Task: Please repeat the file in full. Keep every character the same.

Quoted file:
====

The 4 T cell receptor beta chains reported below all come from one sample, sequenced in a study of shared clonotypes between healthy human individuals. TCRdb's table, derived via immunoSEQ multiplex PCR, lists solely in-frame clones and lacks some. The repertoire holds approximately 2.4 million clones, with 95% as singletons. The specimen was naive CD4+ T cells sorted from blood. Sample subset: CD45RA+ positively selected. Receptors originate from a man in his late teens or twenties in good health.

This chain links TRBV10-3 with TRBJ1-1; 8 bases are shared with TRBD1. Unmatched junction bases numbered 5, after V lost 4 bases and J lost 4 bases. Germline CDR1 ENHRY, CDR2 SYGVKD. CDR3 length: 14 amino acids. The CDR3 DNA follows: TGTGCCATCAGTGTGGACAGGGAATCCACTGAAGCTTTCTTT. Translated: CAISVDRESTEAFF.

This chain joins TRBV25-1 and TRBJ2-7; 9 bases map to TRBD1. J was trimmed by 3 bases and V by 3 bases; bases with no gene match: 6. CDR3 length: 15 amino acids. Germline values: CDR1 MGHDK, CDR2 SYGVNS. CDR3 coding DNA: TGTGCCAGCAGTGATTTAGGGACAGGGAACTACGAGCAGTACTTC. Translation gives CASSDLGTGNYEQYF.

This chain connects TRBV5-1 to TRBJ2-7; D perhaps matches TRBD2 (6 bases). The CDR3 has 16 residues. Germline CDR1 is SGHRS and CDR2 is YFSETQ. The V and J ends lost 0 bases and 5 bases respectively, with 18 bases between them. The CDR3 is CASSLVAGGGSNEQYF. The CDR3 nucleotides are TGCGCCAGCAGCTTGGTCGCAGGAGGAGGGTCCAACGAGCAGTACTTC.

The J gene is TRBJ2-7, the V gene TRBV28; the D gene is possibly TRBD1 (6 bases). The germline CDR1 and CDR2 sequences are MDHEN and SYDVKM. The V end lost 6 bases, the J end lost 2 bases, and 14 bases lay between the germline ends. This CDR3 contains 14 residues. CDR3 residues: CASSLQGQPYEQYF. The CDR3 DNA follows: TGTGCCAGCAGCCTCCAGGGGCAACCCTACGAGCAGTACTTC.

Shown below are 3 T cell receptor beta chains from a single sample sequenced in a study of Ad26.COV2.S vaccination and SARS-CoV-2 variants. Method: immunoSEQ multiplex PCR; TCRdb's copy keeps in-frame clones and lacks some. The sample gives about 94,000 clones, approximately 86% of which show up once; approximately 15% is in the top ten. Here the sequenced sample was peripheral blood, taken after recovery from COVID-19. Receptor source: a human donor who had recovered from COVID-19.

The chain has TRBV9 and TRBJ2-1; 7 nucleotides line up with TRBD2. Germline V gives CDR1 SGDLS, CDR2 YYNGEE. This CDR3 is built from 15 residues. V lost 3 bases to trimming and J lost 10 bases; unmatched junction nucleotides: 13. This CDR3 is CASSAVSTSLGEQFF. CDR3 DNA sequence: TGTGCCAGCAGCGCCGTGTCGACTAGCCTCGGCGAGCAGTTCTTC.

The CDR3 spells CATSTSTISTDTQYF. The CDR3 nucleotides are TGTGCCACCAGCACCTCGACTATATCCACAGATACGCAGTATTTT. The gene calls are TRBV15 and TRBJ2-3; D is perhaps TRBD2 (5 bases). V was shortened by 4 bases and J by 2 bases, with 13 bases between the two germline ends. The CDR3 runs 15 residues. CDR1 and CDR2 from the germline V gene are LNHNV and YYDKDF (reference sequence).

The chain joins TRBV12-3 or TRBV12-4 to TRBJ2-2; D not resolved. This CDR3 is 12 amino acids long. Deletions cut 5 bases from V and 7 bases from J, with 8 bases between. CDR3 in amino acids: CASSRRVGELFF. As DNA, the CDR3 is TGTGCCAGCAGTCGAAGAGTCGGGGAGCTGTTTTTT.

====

The 4 T cell receptor beta chains reported below all come from one sample, sequenced in a study of shared clonotypes between healthy human individuals. TCRdb's table, derived via immunoSEQ multiplex PCR, lists solely in-frame clones and lacks some. The repertoire holds approximately 2.4 million clones, with 95% as singletons. The specimen was naive CD4+ T cells sorted from blood. Sample subset: CD45RA+ positively selected. Receptors originate from a man in his late teens or twenties in good health.

This chain links TRBV10-3 with TRBJ1-1; 8 bases are shared with TRBD1. Unmatched junction bases numbered 5, after V lost 4 bases and J lost 4 bases. Germline CDR1 ENHRY, CDR2 SYGVKD. CDR3 length: 14 amino acids. The CDR3 DNA follows: TGTGCCATCAGTGTGGACAGGGAATCCACTGAAGCTTTCTTT. Translated: CAISVDRESTEAFF.

This chain joins TRBV25-1 and TRBJ2-7; 9 bases map to TRBD1. J was trimmed by 3 bases and V by 3 bases; bases with no gene match: 6. CDR3 length: 15 amino acids. Germline values: CDR1 MGHDK, CDR2 SYGVNS. CDR3 coding DNA: TGTGCCAGCAGTGATTTAGGGACAGGGAACTACGAGCAGTACTTC. Translation gives CASSDLGTGNYEQYF.

This chain connects TRBV5-1 to TRBJ2-7; D perhaps matches TRBD2 (6 bases). The CDR3 has 16 residues. Germline CDR1 is SGHRS and CDR2 is YFSETQ. The V and J ends lost 0 bases and 5 bases respectively, with 18 bases between them. The CDR3 is CASSLVAGGGSNEQYF. The CDR3 nucleotides are TGCGCCAGCAGCTTGGTCGCAGGAGGAGGGTCCAACGAGCAGTACTTC.

The J gene is TRBJ2-7, the V gene TRBV28; the D gene is possibly TRBD1 (6 bases). The germline CDR1 and CDR2 sequences are MDHEN and SYDVKM. The V end lost 6 bases, the J end lost 2 bases, and 14 bases lay between the germline ends. This CDR3 contains 14 residues. CDR3 residues: CASSLQGQPYEQYF. The CDR3 DNA follows: TGTGCCAGCAGCCTCCAGGGGCAACCCTACGAGCAGTACTTC.

Shown below are 3 T cell receptor beta chains from a single sample sequenced in a study of Ad26.COV2.S vaccination and SARS-CoV-2 variants. Method: immunoSEQ multiplex PCR; TCRdb's copy keeps in-frame clones and lacks some. The sample gives about 94,000 clones, approximately 86% of which show up once; approximately 15% is in the top ten. Here the sequenced sample was peripheral blood, taken after recovery from COVID-19. Receptor source: a human donor who had recovered from COVID-19.

The chain has TRBV9 and TRBJ2-1; 7 nucleotides line up with TRBD2. Germline V gives CDR1 SGDLS, CDR2 YYNGEE. This CDR3 is built from 15 residues. V lost 3 bases to trimming and J lost 10 bases; unmatched junction nucleotides: 13. This CDR3 is CASSAVSTSLGEQFF. CDR3 DNA sequence: TGTGCCAGCAGCGCCGTGTCGACTAGCCTCGGCGAGCAGTTCTTC.

The CDR3 spells CATSTSTISTDTQYF. The CDR3 nucleotides are TGTGCCACCAGCACCTCGACTATATCCACAGATACGCAGTATTTT. The gene calls are TRBV15 and TRBJ2-3; D is perhaps TRBD2 (5 bases). V was shortened by 4 bases and J by 2 bases, with 13 bases between the two germline ends. The CDR3 runs 15 residues. CDR1 and CDR2 from the germline V gene are LNHNV and YYDKDF (reference sequence).

The chain joins TRBV12-3 or TRBV12-4 to TRBJ2-2; D not resolved. This CDR3 is 12 amino acids long. Deletions cut 5 bases from V and 7 bases from J, with 8 bases between. CDR3 in amino acids: CASSRRVGELFF. As DNA, the CDR3 is TGTGCCAGCAGTCGAAGAGTCGGGGAGCTGTTTTTT.